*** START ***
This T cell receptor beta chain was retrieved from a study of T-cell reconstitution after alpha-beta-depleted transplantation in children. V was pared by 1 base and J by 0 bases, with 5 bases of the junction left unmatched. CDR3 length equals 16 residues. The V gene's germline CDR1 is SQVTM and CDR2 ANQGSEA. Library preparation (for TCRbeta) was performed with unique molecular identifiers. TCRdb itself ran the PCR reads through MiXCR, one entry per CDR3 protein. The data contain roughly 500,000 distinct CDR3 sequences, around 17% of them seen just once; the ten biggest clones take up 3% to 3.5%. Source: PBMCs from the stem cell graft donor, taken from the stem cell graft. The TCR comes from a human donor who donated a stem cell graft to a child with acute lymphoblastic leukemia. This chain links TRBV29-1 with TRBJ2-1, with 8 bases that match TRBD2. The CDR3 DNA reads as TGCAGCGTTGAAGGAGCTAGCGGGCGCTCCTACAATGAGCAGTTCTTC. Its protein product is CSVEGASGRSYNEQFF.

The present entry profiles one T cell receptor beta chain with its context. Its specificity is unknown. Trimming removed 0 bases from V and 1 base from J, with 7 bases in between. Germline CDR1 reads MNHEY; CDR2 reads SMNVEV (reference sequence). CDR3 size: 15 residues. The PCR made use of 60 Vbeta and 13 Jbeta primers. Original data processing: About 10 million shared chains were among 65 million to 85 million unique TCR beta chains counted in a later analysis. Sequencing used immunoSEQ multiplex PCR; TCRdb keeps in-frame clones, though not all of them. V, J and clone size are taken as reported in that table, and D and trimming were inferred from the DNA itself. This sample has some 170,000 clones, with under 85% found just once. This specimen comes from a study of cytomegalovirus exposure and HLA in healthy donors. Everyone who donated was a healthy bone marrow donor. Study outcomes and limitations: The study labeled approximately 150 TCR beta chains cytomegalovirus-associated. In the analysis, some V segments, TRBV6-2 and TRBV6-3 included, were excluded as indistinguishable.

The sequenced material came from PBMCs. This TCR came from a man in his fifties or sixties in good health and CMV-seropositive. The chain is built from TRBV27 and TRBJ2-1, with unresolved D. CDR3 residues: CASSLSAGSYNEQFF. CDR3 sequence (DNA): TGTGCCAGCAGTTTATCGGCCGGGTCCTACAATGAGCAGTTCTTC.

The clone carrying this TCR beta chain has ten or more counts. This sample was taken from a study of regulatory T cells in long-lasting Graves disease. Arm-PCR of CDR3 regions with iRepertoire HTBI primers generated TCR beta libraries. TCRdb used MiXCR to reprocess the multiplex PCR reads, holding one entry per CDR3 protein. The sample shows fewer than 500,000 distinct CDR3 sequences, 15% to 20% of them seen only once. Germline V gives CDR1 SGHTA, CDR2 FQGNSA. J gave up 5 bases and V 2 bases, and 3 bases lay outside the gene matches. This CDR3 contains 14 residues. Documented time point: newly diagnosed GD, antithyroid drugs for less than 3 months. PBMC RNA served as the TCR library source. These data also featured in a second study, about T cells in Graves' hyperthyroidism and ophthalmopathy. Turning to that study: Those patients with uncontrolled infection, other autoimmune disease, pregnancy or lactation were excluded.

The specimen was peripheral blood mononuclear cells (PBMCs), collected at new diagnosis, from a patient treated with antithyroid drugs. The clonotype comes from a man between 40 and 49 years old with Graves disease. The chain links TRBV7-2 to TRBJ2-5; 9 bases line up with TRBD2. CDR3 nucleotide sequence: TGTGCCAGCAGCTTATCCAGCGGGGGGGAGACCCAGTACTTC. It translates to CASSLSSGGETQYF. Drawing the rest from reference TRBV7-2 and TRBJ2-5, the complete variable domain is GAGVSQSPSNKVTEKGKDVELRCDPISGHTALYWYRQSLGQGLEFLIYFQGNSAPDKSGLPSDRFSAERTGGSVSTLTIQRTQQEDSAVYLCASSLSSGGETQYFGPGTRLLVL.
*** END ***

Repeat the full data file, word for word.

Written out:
This T cell receptor beta chain was retrieved from a study of T-cell reconstitution after alpha-beta-depleted transplantation in children. V was pared by 1 base and J by 0 bases, with 5 bases of the junction left unmatched. CDR3 length equals 16 residues. The V gene's germline CDR1 is SQVTM and CDR2 ANQGSEA. Library preparation (for TCRbeta) was performed with unique molecular identifiers. TCRdb itself ran the PCR reads through MiXCR, one entry per CDR3 protein. The data contain roughly 500,000 distinct CDR3 sequences, around 17% of them seen just once; the ten biggest clones take up 3% to 3.5%. Source: PBMCs from the stem cell graft donor, taken from the stem cell graft. The TCR comes from a human donor who donated a stem cell graft to a child with acute lymphoblastic leukemia. This chain links TRBV29-1 with TRBJ2-1, with 8 bases that match TRBD2. The CDR3 DNA reads as TGCAGCGTTGAAGGAGCTAGCGGGCGCTCCTACAATGAGCAGTTCTTC. Its protein product is CSVEGASGRSYNEQFF.

The present entry profiles one T cell receptor beta chain with its context. Its specificity is unknown. Trimming removed 0 bases from V and 1 base from J, with 7 bases in between. Germline CDR1 reads MNHEY; CDR2 reads SMNVEV (reference sequence). CDR3 size: 15 residues. The PCR made use of 60 Vbeta and 13 Jbeta primers. Original data processing: About 10 million shared chains were among 65 million to 85 million unique TCR beta chains counted in a later analysis. Sequencing used immunoSEQ multiplex PCR; TCRdb keeps in-frame clones, though not all of them. V, J and clone size are taken as reported in that table, and D and trimming were inferred from the DNA itself. This sample has some 170,000 clones, with under 85% found just once. This specimen comes from a study of cytomegalovirus exposure and HLA in healthy donors. Everyone who donated was a healthy bone marrow donor. Study outcomes and limitations: The study labeled approximately 150 TCR beta chains cytomegalovirus-associated. In the analysis, some V segments, TRBV6-2 and TRBV6-3 included, were excluded as indistinguishable.

The sequenced material came from PBMCs. This TCR came from a man in his fifties or sixties in good health and CMV-seropositive. The chain is built from TRBV27 and TRBJ2-1, with unresolved D. CDR3 residues: CASSLSAGSYNEQFF. CDR3 sequence (DNA): TGTGCCAGCAGTTTATCGGCCGGGTCCTACAATGAGCAGTTCTTC.

The clone carrying this TCR beta chain has ten or more counts. This sample was taken from a study of regulatory T cells in long-lasting Graves disease. Arm-PCR of CDR3 regions with iRepertoire HTBI primers generated TCR beta libraries. TCRdb used MiXCR to reprocess the multiplex PCR reads, holding one entry per CDR3 protein. The sample shows fewer than 500,000 distinct CDR3 sequences, 15% to 20% of them seen only once. Germline V gives CDR1 SGHTA, CDR2 FQGNSA. J gave up 5 bases and V 2 bases, and 3 bases lay outside the gene matches. This CDR3 contains 14 residues. Documented time point: newly diagnosed GD, antithyroid drugs for less than 3 months. PBMC RNA served as the TCR library source. These data also featured in a second study, about T cells in Graves' hyperthyroidism and ophthalmopathy. Turning to that study: Those patients with uncontrolled infection, other autoimmune disease, pregnancy or lactation were excluded.

The specimen was peripheral blood mononuclear cells (PBMCs), collected at new diagnosis, from a patient treated with antithyroid drugs. The clonotype comes from a man between 40 and 49 years old with Graves disease. The chain links TRBV7-2 to TRBJ2-5; 9 bases line up with TRBD2. CDR3 nucleotide sequence: TGTGCCAGCAGCTTATCCAGCGGGGGGGAGACCCAGTACTTC. It translates to CASSLSSGGETQYF. Drawing the rest from reference TRBV7-2 and TRBJ2-5, the complete variable domain is GAGVSQSPSNKVTEKGKDVELRCDPISGHTALYWYRQSLGQGLEFLIYFQGNSAPDKSGLPSDRFSAERTGGSVSTLTIQRTQQEDSAVYLCASSLSSGGETQYFGPGTRLLVL.